This results in the following
probabilities for the distributions of solarlike star
systems with habitable planets:
Symbol 
Rate 
Factor 
Designation 




F_{s} 
7:25 
0.28 
GStars 
F_{p} 
201:14,000 
0.014,357 
GStars with
Planets 
F_{h} 
10:603 
0.000,066 
Habitable Zone
around GStar 
Fg 
1,212:3,286 
0.368,837 
approximately
earth great planets 
F_{a} 
51:130 
0.392,307 
approximately earthlike
planets 
F_{e} 
1:100 – 1:10 
0.010.1 
earthlike planets 




F_{sph} 
1:15,000 
0.000,066 
Habitable Zone around
GStar 
Fgae 
1:691 – 1:69 
0.00140.014 
Earth similarity 
Statistically, about ten "Earths 2" were needed
to obtain significant probabilities.
This would require the investigation of 69 to 691 times
the number of stars that have been recorded by the Kepler
satellite so far.
In 2013, 150,000 star systems were investigated with the
Kepler telescope. Statistically, this is a data
population large enough to obtain significant numbers. It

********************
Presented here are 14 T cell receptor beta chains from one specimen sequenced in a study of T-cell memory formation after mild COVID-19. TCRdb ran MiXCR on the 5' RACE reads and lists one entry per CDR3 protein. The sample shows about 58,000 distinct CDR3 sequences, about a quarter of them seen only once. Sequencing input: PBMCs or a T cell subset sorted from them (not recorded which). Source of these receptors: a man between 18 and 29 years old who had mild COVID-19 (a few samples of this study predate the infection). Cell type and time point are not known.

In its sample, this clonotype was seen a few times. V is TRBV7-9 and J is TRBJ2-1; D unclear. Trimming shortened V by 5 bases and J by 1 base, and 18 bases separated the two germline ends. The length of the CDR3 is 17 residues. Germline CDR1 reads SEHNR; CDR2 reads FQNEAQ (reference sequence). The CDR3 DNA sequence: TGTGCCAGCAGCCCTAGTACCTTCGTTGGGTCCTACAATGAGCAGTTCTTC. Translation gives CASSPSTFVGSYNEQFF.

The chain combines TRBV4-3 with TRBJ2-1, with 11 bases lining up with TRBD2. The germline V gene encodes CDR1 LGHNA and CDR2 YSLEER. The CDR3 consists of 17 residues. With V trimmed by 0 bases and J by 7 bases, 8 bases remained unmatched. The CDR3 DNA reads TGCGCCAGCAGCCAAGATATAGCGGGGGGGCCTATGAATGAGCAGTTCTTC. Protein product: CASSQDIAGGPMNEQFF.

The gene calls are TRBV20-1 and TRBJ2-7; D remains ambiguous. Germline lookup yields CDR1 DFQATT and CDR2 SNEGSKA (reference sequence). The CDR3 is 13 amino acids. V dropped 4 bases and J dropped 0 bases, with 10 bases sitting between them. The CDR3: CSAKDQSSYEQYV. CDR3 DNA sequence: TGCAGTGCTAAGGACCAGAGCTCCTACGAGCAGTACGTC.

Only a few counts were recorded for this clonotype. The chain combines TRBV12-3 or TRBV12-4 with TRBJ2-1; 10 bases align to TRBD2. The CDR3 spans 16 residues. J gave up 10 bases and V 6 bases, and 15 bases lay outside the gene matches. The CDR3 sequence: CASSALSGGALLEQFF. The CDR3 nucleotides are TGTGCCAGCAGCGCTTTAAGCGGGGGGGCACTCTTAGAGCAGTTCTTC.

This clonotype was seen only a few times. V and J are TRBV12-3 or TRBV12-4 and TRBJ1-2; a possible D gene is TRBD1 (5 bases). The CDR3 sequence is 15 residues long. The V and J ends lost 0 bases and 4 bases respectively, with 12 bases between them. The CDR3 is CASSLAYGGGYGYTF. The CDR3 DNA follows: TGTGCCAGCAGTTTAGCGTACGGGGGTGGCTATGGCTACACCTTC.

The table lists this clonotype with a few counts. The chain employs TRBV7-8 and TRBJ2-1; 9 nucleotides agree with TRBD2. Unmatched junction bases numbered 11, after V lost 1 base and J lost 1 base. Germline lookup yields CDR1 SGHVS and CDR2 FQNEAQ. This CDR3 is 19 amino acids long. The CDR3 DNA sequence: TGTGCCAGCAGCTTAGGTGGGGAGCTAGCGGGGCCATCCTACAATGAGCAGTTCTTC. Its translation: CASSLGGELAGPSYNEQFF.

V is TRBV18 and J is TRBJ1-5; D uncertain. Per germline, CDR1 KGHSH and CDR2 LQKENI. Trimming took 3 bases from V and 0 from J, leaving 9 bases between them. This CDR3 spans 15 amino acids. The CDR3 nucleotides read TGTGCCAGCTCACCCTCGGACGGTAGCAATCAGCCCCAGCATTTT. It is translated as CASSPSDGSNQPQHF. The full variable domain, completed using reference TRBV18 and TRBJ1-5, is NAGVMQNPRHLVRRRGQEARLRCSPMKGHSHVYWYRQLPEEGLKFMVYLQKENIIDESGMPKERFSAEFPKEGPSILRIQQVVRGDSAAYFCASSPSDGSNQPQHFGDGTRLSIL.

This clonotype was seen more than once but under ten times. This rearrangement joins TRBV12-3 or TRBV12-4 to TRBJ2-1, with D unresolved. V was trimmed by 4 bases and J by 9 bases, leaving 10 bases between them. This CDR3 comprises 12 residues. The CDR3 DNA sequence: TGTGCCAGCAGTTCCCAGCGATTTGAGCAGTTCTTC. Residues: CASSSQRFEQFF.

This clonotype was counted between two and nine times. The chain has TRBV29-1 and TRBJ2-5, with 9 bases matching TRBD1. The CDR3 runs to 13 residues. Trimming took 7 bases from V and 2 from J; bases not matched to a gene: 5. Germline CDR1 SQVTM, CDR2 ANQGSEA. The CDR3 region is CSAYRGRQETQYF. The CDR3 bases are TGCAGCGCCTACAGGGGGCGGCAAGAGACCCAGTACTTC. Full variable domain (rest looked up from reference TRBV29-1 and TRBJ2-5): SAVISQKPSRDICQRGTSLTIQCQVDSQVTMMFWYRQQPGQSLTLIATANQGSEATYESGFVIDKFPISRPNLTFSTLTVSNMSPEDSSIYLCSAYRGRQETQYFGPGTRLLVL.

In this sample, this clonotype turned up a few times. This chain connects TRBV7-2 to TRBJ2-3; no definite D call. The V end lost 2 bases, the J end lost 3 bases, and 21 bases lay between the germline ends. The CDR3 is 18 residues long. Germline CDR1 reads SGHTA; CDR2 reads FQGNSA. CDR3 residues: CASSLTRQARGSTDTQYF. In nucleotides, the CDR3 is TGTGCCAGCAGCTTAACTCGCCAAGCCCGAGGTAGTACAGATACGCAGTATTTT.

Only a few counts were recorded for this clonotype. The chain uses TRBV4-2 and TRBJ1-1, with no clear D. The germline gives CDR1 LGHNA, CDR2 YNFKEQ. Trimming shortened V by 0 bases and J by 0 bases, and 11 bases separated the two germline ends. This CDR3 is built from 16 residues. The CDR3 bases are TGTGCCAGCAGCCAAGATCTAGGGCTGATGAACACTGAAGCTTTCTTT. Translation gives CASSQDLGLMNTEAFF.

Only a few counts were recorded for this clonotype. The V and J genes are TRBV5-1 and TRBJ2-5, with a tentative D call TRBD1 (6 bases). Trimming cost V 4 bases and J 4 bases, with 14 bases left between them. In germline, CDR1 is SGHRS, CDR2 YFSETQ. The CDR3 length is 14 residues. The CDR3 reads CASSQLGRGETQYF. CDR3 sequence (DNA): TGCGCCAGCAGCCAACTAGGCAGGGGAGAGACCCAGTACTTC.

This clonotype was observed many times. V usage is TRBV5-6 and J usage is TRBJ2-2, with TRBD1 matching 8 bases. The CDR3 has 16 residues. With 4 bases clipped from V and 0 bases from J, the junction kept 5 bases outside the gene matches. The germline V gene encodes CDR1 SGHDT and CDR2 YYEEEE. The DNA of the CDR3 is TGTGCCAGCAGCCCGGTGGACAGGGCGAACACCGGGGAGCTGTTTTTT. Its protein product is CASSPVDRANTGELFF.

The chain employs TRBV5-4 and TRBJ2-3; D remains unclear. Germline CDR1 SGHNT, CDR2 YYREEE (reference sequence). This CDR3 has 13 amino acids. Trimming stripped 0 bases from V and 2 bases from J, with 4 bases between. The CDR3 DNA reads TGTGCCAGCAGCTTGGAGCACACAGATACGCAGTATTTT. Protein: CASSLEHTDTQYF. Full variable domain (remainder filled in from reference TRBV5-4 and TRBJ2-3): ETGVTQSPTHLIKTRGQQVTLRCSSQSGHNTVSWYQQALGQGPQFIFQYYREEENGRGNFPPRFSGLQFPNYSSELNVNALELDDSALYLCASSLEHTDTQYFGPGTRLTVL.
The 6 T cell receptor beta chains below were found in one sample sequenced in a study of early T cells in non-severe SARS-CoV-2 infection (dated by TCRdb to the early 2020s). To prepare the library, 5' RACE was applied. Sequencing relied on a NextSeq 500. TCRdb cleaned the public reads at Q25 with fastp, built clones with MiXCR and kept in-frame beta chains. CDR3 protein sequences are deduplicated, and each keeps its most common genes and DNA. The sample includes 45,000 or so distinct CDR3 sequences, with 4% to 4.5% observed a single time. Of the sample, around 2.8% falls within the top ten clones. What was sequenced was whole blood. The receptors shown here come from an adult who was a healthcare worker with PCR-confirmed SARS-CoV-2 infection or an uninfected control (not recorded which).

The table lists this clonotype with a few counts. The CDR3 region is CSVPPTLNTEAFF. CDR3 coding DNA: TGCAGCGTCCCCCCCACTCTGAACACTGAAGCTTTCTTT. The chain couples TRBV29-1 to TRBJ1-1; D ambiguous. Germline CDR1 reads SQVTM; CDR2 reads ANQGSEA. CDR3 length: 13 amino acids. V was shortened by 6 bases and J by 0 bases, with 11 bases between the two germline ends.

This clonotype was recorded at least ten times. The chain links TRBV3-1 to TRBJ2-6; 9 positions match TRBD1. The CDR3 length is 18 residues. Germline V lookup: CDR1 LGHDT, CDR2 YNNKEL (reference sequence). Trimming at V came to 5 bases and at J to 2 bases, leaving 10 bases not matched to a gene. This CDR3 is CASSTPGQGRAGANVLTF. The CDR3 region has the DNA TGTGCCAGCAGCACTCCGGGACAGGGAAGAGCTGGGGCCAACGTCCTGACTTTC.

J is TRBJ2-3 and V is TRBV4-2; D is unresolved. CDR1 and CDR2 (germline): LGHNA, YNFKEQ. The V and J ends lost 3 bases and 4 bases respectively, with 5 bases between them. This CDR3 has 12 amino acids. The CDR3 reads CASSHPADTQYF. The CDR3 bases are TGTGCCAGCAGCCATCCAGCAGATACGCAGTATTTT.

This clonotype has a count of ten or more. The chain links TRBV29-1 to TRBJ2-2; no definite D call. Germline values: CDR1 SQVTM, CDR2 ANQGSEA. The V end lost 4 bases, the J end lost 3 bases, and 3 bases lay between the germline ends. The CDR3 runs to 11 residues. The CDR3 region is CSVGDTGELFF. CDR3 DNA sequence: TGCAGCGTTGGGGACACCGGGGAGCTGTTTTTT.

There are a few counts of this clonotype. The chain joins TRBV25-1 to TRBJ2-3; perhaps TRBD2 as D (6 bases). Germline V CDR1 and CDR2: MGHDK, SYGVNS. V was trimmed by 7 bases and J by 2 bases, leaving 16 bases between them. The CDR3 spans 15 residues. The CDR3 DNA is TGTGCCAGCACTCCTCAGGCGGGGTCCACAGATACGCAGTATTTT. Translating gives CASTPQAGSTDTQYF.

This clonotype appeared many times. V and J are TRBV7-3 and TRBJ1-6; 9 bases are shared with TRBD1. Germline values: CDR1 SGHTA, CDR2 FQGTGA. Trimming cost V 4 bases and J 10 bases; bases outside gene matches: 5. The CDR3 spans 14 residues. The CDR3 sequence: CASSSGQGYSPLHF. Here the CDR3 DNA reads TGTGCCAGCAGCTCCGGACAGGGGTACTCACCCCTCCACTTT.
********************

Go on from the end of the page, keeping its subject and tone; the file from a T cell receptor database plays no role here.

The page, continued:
can be assumed that with further investigations with
larger populations and extended measuring methods, the
determined probabilities (up to F_{e})
for sunlike systems will change only slightly.
If the data is sufficiently significant, the probability
factors are transformed into simple distribution or
frequency values, making the probability model a simple
distribution model.
Starting from the current speed at which exoplanets are
recorded, however, it may take several years or decades
before empirically significant figures are available.
The time until the discovery of a second Earth is
even a measure of the frequency: the longer it
takes to find an "Earth 2", the lower is the
probability of F_{e}
for a second Earth.